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​Russia Has Unveiled a New Kamikaze Drone with a 200 km Range, which Is More Dangerous than the Lancet UAV

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The Italmas UAV / screenshot from video
The Italmas UAV / screenshot from video

The russians are presenting the Italmas drone as an evolution of the Lancet UAV in terms of technical specifications

Russian media claim that the Aeroscan company, previously known as ZALA Group and recognized for its development and production of the Lancet kamikaze drones, has introduced a new Italmas (translated as “flower” from Udmurt) unmanned aerial vehicle.

The Italmas drone is said to have notably improved specifications compared to the Lancet UAV. Alleged enhancements include an enlarged warhead (without specifying details) and an extended launch range of up to 200 kilometers. The UAV is reportedly equipped with a gasoline engine, and its fuel tank is integrated into the wing structure.

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The Italmas UAV Defense Express Russia Has Unveiled a New Kamikaze Drone with a 200 km Range, which Is More Dangerous than the Lancet UAV
The Italmas UAV / screenshot from video

The testing of the kamikaze drone commenced as far back as the winter of 2023 and that it is only now (at the beginning of this autumn) that this unmanned aircraft has been brought up to the necessary operational standards. Additional specifics and details concerning this project remain undisclosed.

The russians are presenting the Italmas drone as an evolution of the Lancet UAV in terms of technical specifications, resembling the Shahed-136 drone in both appearance and launch format. Certain sources also assert that the russian operators have incorporated an optical-electronic system on the cutting-edge kamikaze drone, purportedly allowing real-time control and target acquisition, similar to the Israeli IAI Harop UAV.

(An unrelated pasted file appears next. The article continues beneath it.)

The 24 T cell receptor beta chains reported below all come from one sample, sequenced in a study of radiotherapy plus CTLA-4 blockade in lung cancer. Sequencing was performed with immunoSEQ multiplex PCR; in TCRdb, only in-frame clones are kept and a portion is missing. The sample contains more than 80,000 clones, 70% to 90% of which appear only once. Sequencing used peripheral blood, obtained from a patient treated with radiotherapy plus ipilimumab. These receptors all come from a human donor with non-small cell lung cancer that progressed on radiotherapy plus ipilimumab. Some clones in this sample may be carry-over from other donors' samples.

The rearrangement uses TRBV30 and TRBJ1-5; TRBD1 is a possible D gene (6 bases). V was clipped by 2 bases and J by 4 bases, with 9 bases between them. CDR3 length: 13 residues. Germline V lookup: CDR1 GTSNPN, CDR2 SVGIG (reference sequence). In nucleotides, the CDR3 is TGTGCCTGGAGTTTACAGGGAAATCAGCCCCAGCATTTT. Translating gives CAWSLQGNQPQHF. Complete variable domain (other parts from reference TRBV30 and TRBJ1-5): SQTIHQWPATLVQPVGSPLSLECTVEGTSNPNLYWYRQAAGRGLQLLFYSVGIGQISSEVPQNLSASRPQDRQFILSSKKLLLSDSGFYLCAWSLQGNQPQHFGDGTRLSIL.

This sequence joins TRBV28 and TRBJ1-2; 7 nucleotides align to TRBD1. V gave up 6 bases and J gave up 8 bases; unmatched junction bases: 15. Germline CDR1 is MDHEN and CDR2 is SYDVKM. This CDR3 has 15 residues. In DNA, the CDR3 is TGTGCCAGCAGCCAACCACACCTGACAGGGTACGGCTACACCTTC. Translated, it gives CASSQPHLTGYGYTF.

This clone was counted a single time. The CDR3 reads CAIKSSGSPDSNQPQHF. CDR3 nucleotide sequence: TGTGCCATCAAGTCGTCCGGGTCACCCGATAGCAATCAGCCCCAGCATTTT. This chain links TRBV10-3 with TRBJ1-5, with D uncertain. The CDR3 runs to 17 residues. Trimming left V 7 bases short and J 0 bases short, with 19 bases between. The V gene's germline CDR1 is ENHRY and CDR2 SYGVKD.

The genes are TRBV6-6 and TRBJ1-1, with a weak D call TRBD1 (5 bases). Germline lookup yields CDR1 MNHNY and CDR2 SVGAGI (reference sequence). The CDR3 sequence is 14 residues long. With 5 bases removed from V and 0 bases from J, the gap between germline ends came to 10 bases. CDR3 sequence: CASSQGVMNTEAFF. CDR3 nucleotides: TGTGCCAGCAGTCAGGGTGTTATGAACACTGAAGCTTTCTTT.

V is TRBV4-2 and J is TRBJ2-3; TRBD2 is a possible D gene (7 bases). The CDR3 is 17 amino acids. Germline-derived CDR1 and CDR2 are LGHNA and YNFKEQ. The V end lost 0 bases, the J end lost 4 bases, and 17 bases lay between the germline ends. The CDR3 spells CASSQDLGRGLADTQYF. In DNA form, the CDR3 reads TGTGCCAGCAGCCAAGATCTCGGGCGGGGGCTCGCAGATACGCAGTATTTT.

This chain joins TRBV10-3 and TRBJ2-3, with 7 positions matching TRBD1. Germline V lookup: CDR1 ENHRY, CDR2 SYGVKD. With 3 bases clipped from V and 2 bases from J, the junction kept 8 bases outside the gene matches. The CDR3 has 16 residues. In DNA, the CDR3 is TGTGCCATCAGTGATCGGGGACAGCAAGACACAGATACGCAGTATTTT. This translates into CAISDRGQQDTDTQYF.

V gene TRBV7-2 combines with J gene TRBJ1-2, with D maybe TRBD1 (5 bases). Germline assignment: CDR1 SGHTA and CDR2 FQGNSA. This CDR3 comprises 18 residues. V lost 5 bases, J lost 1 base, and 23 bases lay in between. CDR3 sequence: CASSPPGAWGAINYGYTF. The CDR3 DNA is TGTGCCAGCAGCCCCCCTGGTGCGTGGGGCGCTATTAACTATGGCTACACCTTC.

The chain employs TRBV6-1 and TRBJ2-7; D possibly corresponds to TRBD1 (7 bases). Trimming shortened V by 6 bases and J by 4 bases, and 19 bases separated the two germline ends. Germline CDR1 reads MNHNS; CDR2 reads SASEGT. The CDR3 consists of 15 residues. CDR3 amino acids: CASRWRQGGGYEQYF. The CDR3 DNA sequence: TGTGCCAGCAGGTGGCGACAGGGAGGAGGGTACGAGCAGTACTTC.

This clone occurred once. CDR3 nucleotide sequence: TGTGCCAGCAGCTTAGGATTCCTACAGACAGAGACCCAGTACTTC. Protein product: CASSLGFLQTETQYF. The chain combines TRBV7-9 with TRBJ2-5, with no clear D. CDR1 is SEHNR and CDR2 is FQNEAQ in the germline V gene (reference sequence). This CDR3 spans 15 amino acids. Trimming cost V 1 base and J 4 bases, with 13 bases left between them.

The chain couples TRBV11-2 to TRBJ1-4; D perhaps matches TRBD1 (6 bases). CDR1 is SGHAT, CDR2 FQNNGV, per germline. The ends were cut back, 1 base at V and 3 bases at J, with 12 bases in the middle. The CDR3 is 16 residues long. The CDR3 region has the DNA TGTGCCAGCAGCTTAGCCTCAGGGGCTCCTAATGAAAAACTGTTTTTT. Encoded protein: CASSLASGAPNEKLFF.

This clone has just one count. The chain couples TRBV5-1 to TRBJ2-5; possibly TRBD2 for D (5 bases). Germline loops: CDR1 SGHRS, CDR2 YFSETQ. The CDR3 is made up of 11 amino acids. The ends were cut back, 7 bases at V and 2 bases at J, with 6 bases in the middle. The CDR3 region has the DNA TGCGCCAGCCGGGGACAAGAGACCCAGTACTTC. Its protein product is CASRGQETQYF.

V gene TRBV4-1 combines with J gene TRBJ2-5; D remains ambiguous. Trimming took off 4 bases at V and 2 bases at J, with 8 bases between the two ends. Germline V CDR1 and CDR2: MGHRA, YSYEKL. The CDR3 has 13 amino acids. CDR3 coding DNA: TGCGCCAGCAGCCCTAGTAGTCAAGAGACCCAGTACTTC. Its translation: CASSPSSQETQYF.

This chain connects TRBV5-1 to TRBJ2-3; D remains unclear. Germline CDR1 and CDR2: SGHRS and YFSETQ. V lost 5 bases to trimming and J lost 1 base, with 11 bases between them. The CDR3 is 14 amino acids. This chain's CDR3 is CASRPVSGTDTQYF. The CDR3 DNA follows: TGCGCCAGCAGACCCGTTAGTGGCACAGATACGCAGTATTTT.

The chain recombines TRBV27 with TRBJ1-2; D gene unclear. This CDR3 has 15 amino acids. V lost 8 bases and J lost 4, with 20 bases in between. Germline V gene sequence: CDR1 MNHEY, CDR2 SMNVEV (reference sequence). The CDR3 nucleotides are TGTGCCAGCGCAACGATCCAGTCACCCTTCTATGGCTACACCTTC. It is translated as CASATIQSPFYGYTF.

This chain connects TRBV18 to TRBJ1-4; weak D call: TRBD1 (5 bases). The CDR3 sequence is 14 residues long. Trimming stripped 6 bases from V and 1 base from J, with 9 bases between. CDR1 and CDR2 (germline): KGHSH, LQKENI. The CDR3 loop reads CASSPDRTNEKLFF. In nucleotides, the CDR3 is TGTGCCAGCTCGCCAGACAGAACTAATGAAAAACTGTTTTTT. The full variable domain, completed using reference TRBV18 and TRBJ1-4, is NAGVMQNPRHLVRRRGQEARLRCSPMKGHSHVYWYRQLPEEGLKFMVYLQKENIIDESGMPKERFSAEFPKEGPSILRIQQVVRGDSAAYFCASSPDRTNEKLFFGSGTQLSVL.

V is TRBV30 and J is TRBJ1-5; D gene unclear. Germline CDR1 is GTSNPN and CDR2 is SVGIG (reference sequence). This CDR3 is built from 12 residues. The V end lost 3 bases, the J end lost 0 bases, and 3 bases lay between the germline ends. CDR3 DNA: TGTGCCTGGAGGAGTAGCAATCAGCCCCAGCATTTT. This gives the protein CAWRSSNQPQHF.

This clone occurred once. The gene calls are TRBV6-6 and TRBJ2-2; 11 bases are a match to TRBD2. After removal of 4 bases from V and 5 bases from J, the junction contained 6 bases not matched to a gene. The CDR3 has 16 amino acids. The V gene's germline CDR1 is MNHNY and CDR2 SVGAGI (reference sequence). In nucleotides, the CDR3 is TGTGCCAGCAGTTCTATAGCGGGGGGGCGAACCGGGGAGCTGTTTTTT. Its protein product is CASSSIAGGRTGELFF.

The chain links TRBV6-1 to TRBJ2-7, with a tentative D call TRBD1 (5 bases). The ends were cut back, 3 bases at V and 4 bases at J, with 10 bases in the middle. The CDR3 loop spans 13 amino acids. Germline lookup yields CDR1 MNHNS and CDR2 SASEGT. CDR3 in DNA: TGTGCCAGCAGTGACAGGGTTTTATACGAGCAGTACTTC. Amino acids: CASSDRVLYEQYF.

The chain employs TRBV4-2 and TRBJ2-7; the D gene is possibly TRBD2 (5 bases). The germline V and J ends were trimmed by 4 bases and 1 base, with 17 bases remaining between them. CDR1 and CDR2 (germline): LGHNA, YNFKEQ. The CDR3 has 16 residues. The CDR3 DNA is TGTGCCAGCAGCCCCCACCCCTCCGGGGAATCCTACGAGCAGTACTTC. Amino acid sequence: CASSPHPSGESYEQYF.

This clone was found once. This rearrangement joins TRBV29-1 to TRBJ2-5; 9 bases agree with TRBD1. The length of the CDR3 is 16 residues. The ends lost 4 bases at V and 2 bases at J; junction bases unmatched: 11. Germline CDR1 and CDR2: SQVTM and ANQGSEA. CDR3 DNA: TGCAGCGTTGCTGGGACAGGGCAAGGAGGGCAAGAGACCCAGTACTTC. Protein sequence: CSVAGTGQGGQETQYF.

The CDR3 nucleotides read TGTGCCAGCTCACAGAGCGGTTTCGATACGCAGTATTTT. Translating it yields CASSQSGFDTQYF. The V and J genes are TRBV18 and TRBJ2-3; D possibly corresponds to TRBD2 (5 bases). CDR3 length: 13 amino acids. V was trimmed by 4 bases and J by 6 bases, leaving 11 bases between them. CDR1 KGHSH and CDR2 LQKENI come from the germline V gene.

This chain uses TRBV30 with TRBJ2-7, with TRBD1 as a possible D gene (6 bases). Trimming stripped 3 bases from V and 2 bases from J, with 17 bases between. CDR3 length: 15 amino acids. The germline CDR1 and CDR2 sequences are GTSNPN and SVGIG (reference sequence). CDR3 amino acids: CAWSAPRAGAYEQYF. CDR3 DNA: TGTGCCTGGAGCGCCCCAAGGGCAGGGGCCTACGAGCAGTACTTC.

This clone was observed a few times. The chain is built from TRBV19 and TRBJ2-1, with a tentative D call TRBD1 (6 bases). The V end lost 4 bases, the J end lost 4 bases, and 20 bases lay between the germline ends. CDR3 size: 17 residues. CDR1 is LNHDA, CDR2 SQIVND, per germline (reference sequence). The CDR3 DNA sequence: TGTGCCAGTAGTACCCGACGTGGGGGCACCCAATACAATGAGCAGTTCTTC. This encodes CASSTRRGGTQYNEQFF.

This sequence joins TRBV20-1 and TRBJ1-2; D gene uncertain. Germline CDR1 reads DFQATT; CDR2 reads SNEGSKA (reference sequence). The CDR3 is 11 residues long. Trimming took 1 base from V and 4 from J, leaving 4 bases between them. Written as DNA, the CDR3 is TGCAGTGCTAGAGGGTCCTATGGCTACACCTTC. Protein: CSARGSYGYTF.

The Italmas UAV Defense Express Russia Has Unveiled a New Kamikaze Drone with a 200 km Range, which Is More Dangerous than the Lancet UAV
The Italmas UAV / screenshot from video

However, claims about the presence of an optical-electronic station on the drone are not substantiated, not even by video footage from russian media. Therefore, the targeting system of this kamikaze drone remains unclear at this time.

Nevertheless, the russians are already positioning their latest UAV as a weapon for “deeper penetration”, capable of targeting military equipment or objects at distances of up to 100-150 kilometers from the front line. Thus, the threat from the russian Italmas drone remains theoretical for now, as there is no information regarding the drone’s mass production or the transfer of a batch of these drones to the russian army.

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